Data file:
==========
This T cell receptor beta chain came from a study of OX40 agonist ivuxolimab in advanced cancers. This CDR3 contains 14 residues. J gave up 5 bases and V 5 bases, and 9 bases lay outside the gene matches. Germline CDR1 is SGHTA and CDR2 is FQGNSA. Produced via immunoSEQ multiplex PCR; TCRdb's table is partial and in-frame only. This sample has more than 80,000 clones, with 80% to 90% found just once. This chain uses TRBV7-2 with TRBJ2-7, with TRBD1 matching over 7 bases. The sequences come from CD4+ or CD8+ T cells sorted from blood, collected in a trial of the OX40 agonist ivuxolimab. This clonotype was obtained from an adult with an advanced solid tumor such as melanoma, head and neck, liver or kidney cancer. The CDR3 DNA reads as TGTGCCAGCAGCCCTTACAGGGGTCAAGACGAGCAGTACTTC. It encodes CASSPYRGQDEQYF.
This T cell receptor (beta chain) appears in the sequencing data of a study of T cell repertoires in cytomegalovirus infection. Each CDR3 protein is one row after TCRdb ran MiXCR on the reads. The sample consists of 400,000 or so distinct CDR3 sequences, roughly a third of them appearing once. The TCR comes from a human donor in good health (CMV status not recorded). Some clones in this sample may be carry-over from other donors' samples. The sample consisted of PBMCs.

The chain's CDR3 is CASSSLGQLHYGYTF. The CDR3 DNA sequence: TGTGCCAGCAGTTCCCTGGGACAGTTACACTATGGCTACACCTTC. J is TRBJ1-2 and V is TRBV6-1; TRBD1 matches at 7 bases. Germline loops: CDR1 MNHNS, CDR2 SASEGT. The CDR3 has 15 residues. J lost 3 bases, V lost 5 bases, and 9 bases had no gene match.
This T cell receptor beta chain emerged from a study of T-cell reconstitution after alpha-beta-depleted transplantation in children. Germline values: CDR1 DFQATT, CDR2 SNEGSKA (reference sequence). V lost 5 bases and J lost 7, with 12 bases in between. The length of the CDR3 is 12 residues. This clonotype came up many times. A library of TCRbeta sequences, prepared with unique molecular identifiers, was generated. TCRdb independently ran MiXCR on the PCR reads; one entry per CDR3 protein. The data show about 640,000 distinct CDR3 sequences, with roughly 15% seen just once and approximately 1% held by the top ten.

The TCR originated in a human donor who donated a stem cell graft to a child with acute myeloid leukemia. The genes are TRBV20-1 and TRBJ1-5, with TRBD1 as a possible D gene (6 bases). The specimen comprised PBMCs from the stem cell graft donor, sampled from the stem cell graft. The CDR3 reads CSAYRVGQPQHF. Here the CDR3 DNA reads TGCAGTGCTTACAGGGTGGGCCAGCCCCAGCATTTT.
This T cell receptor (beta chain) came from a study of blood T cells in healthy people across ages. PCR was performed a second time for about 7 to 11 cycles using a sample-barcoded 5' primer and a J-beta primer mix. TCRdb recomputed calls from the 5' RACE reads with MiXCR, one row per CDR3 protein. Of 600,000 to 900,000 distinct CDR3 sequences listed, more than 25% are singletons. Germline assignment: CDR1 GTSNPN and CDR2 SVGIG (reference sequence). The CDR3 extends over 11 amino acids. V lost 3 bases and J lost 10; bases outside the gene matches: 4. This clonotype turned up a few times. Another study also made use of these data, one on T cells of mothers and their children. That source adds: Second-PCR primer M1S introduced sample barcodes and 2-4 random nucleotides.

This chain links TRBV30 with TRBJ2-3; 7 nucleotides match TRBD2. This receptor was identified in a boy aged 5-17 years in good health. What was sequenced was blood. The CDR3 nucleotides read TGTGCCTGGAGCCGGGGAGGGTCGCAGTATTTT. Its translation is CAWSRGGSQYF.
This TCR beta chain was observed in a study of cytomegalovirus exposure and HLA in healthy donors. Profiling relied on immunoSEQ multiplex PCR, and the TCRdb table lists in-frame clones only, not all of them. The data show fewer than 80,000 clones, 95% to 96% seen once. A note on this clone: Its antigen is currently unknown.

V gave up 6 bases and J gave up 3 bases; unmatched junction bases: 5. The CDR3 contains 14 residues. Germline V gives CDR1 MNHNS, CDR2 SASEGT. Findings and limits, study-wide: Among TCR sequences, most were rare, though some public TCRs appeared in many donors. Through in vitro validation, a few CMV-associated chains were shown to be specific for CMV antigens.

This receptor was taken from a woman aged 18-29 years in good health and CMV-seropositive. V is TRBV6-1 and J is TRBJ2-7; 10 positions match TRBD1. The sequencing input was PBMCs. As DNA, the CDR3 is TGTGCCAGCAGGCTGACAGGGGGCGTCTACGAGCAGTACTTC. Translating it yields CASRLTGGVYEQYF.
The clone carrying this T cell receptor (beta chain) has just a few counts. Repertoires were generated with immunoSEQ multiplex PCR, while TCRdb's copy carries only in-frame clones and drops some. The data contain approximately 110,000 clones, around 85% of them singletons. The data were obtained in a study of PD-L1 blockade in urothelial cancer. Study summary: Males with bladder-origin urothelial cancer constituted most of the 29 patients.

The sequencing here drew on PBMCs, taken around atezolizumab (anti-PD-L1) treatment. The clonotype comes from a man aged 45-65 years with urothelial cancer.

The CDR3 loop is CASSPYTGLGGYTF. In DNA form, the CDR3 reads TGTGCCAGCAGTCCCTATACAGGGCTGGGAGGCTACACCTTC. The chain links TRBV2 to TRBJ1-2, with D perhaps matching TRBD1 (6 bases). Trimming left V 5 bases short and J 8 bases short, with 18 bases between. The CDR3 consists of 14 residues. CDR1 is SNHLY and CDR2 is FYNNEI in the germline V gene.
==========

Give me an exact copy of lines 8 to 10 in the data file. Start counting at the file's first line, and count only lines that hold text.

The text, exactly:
This TCR beta chain was observed in a study of cytomegalovirus exposure and HLA in healthy donors. Profiling relied on immunoSEQ multiplex PCR, and the TCRdb table lists in-frame clones only, not all of them. The data show fewer than 80,000 clones, 95% to 96% seen once. A note on this clone: Its antigen is currently unknown.

V gave up 6 bases and J gave up 3 bases; unmatched junction bases: 5. The CDR3 contains 14 residues. Germline V gives CDR1 MNHNS, CDR2 SASEGT. Findings and limits, study-wide: Among TCR sequences, most were rare, though some public TCRs appeared in many donors. Through in vitro validation, a few CMV-associated chains were shown to be specific for CMV antigens.

This receptor was taken from a woman aged 18-29 years in good health and CMV-seropositive. V is TRBV6-1 and J is TRBJ2-7; 10 positions match TRBD1. The sequencing input was PBMCs. As DNA, the CDR3 is TGTGCCAGCAGGCTGACAGGGGGCGTCTACGAGCAGTACTTC. Translating it yields CASRLTGGVYEQYF.